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Green Arrow #17 – Review: Lost Is Over. Please, Don’t Make Me Go Back to the Island.

Ollie's love for green hoodies knows no limitations.Jeff Lemire and Andrea Sorrentino ruthlessly burn the house down and start the process of building something else for Green Arrow. But it’s hard to say whether the new house is going to be any better constructed than the old unfortunate one. It’s not a return to the old Green Arrow. It’s also not a complete dash toward what the CW is doing with the character in Arrow. It’s something... different.

Here’s the thing. Green Arrow was quite possibly the greatest disaster of the New 52. I’m not sure what other series so badly revamped a character or team that it could compete with what Green Arrow did to Oliver Queen. Sure, Savage Hawkman did its lead character no favors, but how often has Hawkman ever really been in a good place? A case could be made for the ill-conceived Justice League International, though. But one of the things that was so disastrous about Green Arrow was that Oliver Queen was arguably the DC character who needed a New 52 revamp the least. Writers like Kevin Smith and Judd Winick had already succeeded at making him one of the more modern and relevant characters around. They portrayed Ollie as a loudmouthed liberal with a recovering drug addict for an adopted son, an illegitimate mixed race son and a HIV positive sidekick who used to be a prostitute. Now, this did get diluted by an editorially driven marriage to Black Canary and a relaunch that hit you in the face with Robin Hood references and a deus ex machina in the force of a magical forest. But that was all easily fixable.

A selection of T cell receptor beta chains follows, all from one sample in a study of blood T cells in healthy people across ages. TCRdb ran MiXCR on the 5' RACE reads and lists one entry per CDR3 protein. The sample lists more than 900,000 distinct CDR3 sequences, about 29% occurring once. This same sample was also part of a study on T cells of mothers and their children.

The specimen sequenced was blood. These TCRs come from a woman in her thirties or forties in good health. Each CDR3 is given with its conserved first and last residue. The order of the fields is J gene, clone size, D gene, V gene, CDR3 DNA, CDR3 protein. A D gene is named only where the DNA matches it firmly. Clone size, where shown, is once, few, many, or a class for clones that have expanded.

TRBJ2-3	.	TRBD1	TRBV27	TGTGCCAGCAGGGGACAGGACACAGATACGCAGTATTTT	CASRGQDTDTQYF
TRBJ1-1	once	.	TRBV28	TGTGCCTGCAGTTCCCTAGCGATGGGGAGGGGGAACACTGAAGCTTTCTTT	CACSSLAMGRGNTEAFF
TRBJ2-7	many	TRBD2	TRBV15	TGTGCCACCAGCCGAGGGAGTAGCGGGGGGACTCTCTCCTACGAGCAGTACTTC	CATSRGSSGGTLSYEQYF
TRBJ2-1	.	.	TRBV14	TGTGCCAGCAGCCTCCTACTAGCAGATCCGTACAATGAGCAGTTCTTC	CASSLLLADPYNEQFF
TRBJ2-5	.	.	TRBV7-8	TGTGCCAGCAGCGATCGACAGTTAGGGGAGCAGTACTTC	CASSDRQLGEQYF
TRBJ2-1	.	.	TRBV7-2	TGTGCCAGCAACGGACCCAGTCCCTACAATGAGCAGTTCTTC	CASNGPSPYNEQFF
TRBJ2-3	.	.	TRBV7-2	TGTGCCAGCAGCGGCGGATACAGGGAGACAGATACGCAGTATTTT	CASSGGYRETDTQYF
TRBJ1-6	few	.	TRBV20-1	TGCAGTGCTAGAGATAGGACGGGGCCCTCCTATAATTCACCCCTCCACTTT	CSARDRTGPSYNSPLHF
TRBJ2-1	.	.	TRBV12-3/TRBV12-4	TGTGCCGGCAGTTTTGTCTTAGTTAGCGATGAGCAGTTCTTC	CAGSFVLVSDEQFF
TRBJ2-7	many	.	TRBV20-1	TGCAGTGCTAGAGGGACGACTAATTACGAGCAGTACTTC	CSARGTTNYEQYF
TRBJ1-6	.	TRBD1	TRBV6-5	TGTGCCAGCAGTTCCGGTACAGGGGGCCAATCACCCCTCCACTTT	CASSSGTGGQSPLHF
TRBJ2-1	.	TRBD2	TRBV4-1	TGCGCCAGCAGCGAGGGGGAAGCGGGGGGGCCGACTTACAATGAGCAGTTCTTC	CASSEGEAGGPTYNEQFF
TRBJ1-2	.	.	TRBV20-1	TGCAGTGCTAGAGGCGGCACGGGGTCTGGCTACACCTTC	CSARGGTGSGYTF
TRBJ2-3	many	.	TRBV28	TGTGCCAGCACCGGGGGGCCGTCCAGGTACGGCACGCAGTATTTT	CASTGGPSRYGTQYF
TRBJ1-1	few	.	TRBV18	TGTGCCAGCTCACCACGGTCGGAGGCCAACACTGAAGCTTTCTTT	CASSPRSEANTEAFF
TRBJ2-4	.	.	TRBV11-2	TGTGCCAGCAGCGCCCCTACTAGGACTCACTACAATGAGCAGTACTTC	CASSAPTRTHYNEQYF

The New 52 relaunch? Less fixable.

Suddenly, the formerly relevant Oliver Queen became a lesser Tony Stark with his own technology company and gadgets. It was all trick arrows, Apple parodies and popcorn superhero antics. And no one would accuse this Ollie of having one of the more strongly distinct personalities in the DC Universe. Still, DC stuck with this status quo for over a year before bringing in Lemire to destroy it and try something else.

And here we are. While I’m more than happy to see the old status quo go, I have to say that there are far more interesting ways to go about it than what Lemire has chosen. He straight up just starts killing and destroying everything, and that’s rather disappointing. The downfall of Oliver Queen as a rich playboy and well-funded superhero should be a damn good story in and of itself. It’s a perfect fall from grace story. What could be more relevant than a hero from the 1% being kicked down into the 99%? It’s great stuff that Lemire unfortunately skips past to get on with the mythology-building he would rather do.

This might look painful. But the story ignores this wound immediately and goes on like it never happened.